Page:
Microsoft is a premium to the market multiple. It's about in line with the market multiple next year. It's growing probably twice the market. Fortress balance sheet. Excellent technology. Very much participating in the cloud. It's very good value. As would be Google. Google is probably the highest multiple in our portfolio at 21 times this year's earnings but they're growing over 20 percent a year so next year its down 16 times earnings so for 20 percent growth rate its reasonably attractive.

Cooperman on a Different Market:

I think that we've had a series of regulatory changes which in the aggregate has made this market not the market my father invested in. Dodd Frank, the Volcker rule, the demise of the specialist system. For some unexplainable reason we eliminated the uptick rule. In 1938, to deal with the abuses of the day, the SEC enacted the uptick rule which served us well for like 70 odd years. In July of 2007 it was eliminated which basically aided and abetted the growth of the high frequency trading crowd.

Cooperman on No Depth to the Market:

Brokers, banks they can't carry inventory. And there's no depth to the market. So part of the speed of the selloff in the equity market in February was the high yield market lost a bid. You couldn't move your inventory and a lot of people I know in the high yield game were shorting off S&P's because they couldn't sell their high yield bonds. So there's very limited liquidity and to the extent that liquidity is limited that means risk premiums have to go up and that's a not a healthy thing because if risk premiums go up that means multiples go down, and if multiples go down, the cost of capital to business rises.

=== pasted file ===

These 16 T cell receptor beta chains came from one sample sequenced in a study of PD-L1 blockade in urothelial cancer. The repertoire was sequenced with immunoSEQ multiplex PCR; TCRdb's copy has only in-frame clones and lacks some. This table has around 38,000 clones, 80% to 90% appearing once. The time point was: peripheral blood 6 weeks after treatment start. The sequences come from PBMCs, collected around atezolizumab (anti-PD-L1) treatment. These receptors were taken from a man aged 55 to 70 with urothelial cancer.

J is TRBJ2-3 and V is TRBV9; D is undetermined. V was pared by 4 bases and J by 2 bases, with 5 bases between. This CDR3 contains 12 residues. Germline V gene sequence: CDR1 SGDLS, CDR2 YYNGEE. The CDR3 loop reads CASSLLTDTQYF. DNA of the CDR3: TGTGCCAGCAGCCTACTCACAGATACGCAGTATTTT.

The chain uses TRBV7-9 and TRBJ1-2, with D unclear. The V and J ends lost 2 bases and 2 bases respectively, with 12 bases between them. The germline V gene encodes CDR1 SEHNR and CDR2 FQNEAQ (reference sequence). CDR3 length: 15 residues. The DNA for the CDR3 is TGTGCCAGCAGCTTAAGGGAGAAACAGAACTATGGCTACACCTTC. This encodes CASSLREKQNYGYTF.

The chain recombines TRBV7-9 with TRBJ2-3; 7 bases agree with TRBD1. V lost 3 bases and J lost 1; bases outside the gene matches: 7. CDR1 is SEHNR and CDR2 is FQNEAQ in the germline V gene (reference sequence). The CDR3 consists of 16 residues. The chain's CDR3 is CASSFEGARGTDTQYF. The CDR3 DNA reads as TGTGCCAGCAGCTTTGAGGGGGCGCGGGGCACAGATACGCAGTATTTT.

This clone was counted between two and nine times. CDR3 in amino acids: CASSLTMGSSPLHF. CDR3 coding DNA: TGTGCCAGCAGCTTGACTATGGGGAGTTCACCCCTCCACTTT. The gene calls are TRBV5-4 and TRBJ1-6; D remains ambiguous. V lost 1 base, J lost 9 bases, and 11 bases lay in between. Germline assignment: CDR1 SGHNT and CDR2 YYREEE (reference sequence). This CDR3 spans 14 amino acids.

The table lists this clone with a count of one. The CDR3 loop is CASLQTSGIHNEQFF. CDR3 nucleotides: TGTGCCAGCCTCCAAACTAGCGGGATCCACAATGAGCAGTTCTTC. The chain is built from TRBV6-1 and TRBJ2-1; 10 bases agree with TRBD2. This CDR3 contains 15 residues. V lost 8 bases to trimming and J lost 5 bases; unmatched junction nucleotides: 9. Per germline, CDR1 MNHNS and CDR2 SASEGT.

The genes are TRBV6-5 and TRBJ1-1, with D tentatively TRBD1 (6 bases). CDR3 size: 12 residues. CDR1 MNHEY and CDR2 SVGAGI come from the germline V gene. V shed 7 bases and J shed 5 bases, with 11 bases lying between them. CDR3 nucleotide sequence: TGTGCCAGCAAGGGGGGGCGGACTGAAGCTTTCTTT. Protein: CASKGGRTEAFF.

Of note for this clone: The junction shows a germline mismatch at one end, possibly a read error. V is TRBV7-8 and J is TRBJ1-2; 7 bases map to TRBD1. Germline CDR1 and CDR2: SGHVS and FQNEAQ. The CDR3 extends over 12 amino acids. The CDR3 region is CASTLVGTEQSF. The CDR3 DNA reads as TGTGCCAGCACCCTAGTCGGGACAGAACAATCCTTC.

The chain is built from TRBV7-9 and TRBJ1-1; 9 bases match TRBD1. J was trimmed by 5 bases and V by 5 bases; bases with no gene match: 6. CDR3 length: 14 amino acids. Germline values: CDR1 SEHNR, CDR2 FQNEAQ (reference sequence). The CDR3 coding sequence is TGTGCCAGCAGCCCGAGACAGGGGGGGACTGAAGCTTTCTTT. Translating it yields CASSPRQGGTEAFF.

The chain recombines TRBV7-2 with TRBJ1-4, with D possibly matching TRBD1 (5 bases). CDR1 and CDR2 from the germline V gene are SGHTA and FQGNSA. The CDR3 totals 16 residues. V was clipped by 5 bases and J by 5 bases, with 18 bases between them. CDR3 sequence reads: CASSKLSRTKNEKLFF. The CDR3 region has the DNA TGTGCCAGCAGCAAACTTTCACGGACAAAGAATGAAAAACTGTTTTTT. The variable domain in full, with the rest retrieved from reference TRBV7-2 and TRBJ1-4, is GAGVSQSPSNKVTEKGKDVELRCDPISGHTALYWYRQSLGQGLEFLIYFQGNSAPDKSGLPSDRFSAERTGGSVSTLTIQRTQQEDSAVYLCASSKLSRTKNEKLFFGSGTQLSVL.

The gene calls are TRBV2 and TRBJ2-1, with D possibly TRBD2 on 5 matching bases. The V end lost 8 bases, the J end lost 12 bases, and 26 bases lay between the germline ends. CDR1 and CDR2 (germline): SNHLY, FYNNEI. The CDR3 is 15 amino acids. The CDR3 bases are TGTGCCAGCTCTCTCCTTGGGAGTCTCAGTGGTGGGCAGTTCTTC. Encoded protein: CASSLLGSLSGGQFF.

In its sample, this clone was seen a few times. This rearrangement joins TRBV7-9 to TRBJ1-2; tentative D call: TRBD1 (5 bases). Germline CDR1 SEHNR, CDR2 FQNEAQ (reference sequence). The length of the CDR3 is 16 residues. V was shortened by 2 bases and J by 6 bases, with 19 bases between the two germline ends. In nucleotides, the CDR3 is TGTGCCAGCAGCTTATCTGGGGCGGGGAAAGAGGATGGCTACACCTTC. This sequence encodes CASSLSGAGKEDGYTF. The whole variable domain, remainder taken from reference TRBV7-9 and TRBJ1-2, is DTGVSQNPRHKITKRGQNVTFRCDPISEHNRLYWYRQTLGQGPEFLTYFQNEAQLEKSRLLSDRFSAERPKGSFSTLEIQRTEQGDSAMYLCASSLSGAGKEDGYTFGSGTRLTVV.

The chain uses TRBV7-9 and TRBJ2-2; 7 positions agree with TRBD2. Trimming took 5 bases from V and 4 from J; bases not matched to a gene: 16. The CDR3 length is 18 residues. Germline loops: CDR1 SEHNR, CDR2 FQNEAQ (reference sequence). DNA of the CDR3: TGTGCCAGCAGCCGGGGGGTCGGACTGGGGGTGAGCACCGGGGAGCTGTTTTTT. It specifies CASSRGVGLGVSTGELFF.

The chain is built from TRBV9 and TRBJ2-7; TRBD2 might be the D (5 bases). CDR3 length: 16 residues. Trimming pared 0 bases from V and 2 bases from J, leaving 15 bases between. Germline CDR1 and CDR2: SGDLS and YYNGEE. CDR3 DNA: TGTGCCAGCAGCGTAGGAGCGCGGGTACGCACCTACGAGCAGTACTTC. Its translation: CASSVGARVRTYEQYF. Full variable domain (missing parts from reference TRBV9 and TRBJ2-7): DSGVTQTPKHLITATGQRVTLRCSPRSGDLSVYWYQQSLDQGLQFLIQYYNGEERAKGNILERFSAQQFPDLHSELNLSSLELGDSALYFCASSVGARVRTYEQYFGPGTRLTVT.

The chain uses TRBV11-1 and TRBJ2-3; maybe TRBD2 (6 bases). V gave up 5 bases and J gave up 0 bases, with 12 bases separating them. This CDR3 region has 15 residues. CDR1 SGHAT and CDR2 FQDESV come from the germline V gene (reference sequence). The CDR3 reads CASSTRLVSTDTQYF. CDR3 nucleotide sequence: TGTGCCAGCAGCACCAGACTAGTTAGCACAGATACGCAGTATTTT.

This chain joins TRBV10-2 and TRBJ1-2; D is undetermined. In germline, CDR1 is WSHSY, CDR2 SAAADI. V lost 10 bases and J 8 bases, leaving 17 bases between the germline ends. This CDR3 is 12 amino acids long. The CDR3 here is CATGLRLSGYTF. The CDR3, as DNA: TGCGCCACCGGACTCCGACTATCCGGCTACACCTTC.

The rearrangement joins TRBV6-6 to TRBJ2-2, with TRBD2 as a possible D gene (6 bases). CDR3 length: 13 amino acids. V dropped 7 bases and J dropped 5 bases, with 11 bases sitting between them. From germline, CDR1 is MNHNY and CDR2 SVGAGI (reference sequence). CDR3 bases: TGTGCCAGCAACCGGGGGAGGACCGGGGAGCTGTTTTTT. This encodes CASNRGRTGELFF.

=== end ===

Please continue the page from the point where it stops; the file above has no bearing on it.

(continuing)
Cooperman on Oil:

For Opec, you take their revenues for oil and gas sales, subtract out capital expenditures and social costs instead of dividends, they're running a negative cash flow of something like 500 billion dollars a year. Those are not sustainable numbers. So if the world grows, if we have global economic growth of say three percent, there could be an increase in demand above a 92 million barrels a day that we're consuming and I would expect prices to move up. So in a couple of years time I wouldn't be surprised to see oil 50 to 60 dollars a barrel and I think the current price is not sustainable.

Cooperman on Jamie Dimon:

I absolutely admire, respect and love Jamie Dimon. The man is in a class by himself. He's got to deal with these regulators and they're crazy. We put money into other financials, increased our waiting in a less controversial area. But he's the best.

Cooperman on the Credit Markets:

I think one of the big headwinds for the stock market is what is going on in the credit markets. In May, June of last year, the high yield index was maybe 400 over Treasuries, it got to 950 in February. It's now around 750. Those are very potent numbers. It's very potent competition for equities so keep your eye on the credit markets.